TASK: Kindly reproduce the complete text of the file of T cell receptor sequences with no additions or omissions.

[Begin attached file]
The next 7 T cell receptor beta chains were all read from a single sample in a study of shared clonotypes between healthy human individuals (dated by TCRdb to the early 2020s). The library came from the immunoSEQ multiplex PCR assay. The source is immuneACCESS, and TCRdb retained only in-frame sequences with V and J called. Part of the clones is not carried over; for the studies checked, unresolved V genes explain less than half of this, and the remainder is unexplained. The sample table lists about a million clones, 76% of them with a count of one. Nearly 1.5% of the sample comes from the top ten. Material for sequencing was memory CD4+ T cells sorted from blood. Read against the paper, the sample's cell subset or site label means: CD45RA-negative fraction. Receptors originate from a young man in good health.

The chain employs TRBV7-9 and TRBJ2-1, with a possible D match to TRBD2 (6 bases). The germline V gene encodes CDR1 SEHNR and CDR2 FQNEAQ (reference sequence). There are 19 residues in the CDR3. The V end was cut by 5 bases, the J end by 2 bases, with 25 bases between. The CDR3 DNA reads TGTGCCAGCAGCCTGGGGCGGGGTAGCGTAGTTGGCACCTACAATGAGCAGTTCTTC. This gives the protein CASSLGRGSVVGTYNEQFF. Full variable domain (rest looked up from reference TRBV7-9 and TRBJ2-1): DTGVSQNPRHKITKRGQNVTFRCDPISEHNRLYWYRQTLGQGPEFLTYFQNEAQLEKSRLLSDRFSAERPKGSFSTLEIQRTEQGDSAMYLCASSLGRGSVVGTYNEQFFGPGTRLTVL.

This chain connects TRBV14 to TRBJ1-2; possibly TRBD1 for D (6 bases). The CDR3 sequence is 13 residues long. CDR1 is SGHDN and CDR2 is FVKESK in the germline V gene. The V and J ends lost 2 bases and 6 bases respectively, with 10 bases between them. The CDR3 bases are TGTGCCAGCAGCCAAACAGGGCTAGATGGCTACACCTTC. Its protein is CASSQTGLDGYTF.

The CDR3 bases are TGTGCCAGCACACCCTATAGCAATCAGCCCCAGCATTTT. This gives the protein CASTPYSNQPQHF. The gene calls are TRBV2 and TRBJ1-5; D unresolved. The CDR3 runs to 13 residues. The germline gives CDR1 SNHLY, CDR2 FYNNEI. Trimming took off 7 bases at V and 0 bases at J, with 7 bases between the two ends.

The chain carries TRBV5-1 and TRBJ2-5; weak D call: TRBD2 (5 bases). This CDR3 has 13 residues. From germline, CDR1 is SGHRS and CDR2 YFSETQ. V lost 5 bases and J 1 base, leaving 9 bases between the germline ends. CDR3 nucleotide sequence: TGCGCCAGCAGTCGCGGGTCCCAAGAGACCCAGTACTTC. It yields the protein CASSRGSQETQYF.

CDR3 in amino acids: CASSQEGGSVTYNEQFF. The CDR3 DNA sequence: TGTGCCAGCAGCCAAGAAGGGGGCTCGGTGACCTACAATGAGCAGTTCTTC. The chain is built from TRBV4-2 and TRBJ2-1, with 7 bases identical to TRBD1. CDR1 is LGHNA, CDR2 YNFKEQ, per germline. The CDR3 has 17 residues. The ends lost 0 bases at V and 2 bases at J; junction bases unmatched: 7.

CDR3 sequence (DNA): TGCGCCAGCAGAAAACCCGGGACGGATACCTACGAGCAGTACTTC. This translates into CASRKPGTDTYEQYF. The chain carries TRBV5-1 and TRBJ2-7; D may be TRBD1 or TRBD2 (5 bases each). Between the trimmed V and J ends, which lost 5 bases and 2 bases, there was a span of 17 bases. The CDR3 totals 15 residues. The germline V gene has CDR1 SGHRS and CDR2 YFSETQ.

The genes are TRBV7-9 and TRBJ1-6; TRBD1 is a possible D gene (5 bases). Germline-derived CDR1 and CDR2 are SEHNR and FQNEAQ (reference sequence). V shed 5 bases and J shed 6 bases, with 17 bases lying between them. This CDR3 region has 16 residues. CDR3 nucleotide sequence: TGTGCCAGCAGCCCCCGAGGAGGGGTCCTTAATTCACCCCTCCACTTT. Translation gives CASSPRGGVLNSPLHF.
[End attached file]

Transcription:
The next 7 T cell receptor beta chains were all read from a single sample in a study of shared clonotypes between healthy human individuals (dated by TCRdb to the early 2020s). The library came from the immunoSEQ multiplex PCR assay. The source is immuneACCESS, and TCRdb retained only in-frame sequences with V and J called. Part of the clones is not carried over; for the studies checked, unresolved V genes explain less than half of this, and the remainder is unexplained. The sample table lists about a million clones, 76% of them with a count of one. Nearly 1.5% of the sample comes from the top ten. Material for sequencing was memory CD4+ T cells sorted from blood. Read against the paper, the sample's cell subset or site label means: CD45RA-negative fraction. Receptors originate from a young man in good health.

The chain employs TRBV7-9 and TRBJ2-1, with a possible D match to TRBD2 (6 bases). The germline V gene encodes CDR1 SEHNR and CDR2 FQNEAQ (reference sequence). There are 19 residues in the CDR3. The V end was cut by 5 bases, the J end by 2 bases, with 25 bases between. The CDR3 DNA reads TGTGCCAGCAGCCTGGGGCGGGGTAGCGTAGTTGGCACCTACAATGAGCAGTTCTTC. This gives the protein CASSLGRGSVVGTYNEQFF. Full variable domain (rest looked up from reference TRBV7-9 and TRBJ2-1): DTGVSQNPRHKITKRGQNVTFRCDPISEHNRLYWYRQTLGQGPEFLTYFQNEAQLEKSRLLSDRFSAERPKGSFSTLEIQRTEQGDSAMYLCASSLGRGSVVGTYNEQFFGPGTRLTVL.

This chain connects TRBV14 to TRBJ1-2; possibly TRBD1 for D (6 bases). The CDR3 sequence is 13 residues long. CDR1 is SGHDN and CDR2 is FVKESK in the germline V gene. The V and J ends lost 2 bases and 6 bases respectively, with 10 bases between them. The CDR3 bases are TGTGCCAGCAGCCAAACAGGGCTAGATGGCTACACCTTC. Its protein is CASSQTGLDGYTF.

The CDR3 bases are TGTGCCAGCACACCCTATAGCAATCAGCCCCAGCATTTT. This gives the protein CASTPYSNQPQHF. The gene calls are TRBV2 and TRBJ1-5; D unresolved. The CDR3 runs to 13 residues. The germline gives CDR1 SNHLY, CDR2 FYNNEI. Trimming took off 7 bases at V and 0 bases at J, with 7 bases between the two ends.

The chain carries TRBV5-1 and TRBJ2-5; weak D call: TRBD2 (5 bases). This CDR3 has 13 residues. From germline, CDR1 is SGHRS and CDR2 YFSETQ. V lost 5 bases and J 1 base, leaving 9 bases between the germline ends. CDR3 nucleotide sequence: TGCGCCAGCAGTCGCGGGTCCCAAGAGACCCAGTACTTC. It yields the protein CASSRGSQETQYF.

CDR3 in amino acids: CASSQEGGSVTYNEQFF. The CDR3 DNA sequence: TGTGCCAGCAGCCAAGAAGGGGGCTCGGTGACCTACAATGAGCAGTTCTTC. The chain is built from TRBV4-2 and TRBJ2-1, with 7 bases identical to TRBD1. CDR1 is LGHNA, CDR2 YNFKEQ, per germline. The CDR3 has 17 residues. The ends lost 0 bases at V and 2 bases at J; junction bases unmatched: 7.

CDR3 sequence (DNA): TGCGCCAGCAGAAAACCCGGGACGGATACCTACGAGCAGTACTTC. This translates into CASRKPGTDTYEQYF. The chain carries TRBV5-1 and TRBJ2-7; D may be TRBD1 or TRBD2 (5 bases each). Between the trimmed V and J ends, which lost 5 bases and 2 bases, there was a span of 17 bases. The CDR3 totals 15 residues. The germline V gene has CDR1 SGHRS and CDR2 YFSETQ.

The genes are TRBV7-9 and TRBJ1-6; TRBD1 is a possible D gene (5 bases). Germline-derived CDR1 and CDR2 are SEHNR and FQNEAQ (reference sequence). V shed 5 bases and J shed 6 bases, with 17 bases lying between them. This CDR3 region has 16 residues. CDR3 nucleotide sequence: TGTGCCAGCAGCCCCCGAGGAGGGGTCCTTAATTCACCCCTCCACTTT. Translation gives CASSPRGGVLNSPLHF.